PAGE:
HOWL Colorado

Hunters aim to get upper hand in Washington state wolf plan debate

Hunters are actively seeking to gain the upper hand in the ongoing debate about the wolf management plan in Washington state, which is currently in the public comment phase.

Disturbingly, hunters are suggesting that wolves returning to the state would expose humans to predation by those animals.  Read Scott Sandsberry’s article here.

The article highlights how the hunting activists are providing the biggest voice at the public meetings thus far through political-style mobilization and seems to seek to encourage fear and ignores the facts. The preferred plan, which many hope Washington will adopt, might be at risk if the hunters get their way.

I do have a problem with Scott Sandsberry’s work on this article. Writing lines such as “before they start hunting the elk, the deer and, perhaps, us.” without dropping in statistical information of any kind is, in my opinion, irresponsible.

Mr. Sandsberry did respond to my direct criticism:

“reporting the opinion of activists at a public hearing is precisely what a news story very often does. I was covering a meeting and quoting the people who were at the meeting, and writing on deadline (the story went to print 55 minutes after the meeting ended) to fill an exact hole. That was the assignment. For me to “challenge the statements with fact” on a story that was going to run 20 inches and not an inch more would have been both a waste of time and a waste of space, not to mention editorializing”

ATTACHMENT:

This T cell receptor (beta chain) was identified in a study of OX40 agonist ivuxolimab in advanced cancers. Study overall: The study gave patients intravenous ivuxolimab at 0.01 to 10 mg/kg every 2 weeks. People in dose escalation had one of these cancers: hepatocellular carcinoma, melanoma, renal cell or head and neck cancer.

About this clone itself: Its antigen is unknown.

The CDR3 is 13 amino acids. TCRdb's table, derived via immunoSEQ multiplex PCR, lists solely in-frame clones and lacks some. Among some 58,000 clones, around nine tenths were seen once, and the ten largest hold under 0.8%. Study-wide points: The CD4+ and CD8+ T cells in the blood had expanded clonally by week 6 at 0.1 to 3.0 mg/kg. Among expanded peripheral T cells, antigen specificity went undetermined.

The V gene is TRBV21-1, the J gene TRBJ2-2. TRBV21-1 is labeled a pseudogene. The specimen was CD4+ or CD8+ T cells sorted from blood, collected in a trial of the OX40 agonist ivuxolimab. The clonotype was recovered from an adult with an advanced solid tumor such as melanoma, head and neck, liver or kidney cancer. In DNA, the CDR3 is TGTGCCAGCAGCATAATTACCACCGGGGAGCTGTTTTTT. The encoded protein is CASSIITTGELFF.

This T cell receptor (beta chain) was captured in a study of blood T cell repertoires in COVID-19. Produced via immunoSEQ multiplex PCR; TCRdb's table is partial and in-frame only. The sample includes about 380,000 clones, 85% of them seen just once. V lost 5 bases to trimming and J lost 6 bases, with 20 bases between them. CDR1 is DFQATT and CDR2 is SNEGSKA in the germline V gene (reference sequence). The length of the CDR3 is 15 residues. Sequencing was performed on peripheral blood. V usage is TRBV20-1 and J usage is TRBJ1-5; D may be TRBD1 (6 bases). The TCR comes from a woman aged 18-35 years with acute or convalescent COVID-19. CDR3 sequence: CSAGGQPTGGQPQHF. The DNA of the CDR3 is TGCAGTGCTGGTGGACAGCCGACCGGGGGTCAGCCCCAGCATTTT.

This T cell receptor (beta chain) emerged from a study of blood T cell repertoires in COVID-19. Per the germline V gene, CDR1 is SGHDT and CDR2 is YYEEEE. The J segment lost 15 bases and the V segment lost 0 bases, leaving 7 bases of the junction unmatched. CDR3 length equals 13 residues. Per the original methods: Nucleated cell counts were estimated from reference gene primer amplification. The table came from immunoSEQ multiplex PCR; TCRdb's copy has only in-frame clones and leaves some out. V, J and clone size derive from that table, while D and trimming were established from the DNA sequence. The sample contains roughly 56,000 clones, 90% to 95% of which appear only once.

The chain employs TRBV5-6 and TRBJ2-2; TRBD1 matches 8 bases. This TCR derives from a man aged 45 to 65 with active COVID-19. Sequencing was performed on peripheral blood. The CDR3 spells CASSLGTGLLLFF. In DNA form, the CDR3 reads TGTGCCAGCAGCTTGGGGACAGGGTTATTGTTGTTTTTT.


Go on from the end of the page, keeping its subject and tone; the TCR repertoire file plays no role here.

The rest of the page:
I wish to acknowledge an appreciation for Mr. Sandsberry taking a moment to respond. And leave it up to the readers of this editorial to form their own opinions.

If you need specific data to counter this dangerous myth, you can visit Wolf Facts and learn about the true risks to humans posed by wolves. 

Of the 27 documented wolf attacks in the last century, 21 of them are associated to wolves which had been fed by humans.  This points to a problem which is constantly recurring with many animals in the American wilderness. Don’t feed wild animals, no matter how cute they are.

Feeding a wild animal establishes your home or property as part of their territory. Territorial defense doesn’t allow for the wolves to “remember” you being nice to them. Once it is established that you are in their territory, a wild animal will defend that territory, much like they would against any other competitor, which is how they will see your dog or you. Territorial defense will typically not reach deadly levels as the main goal is to avoid personal injuries and make the competitor leave.

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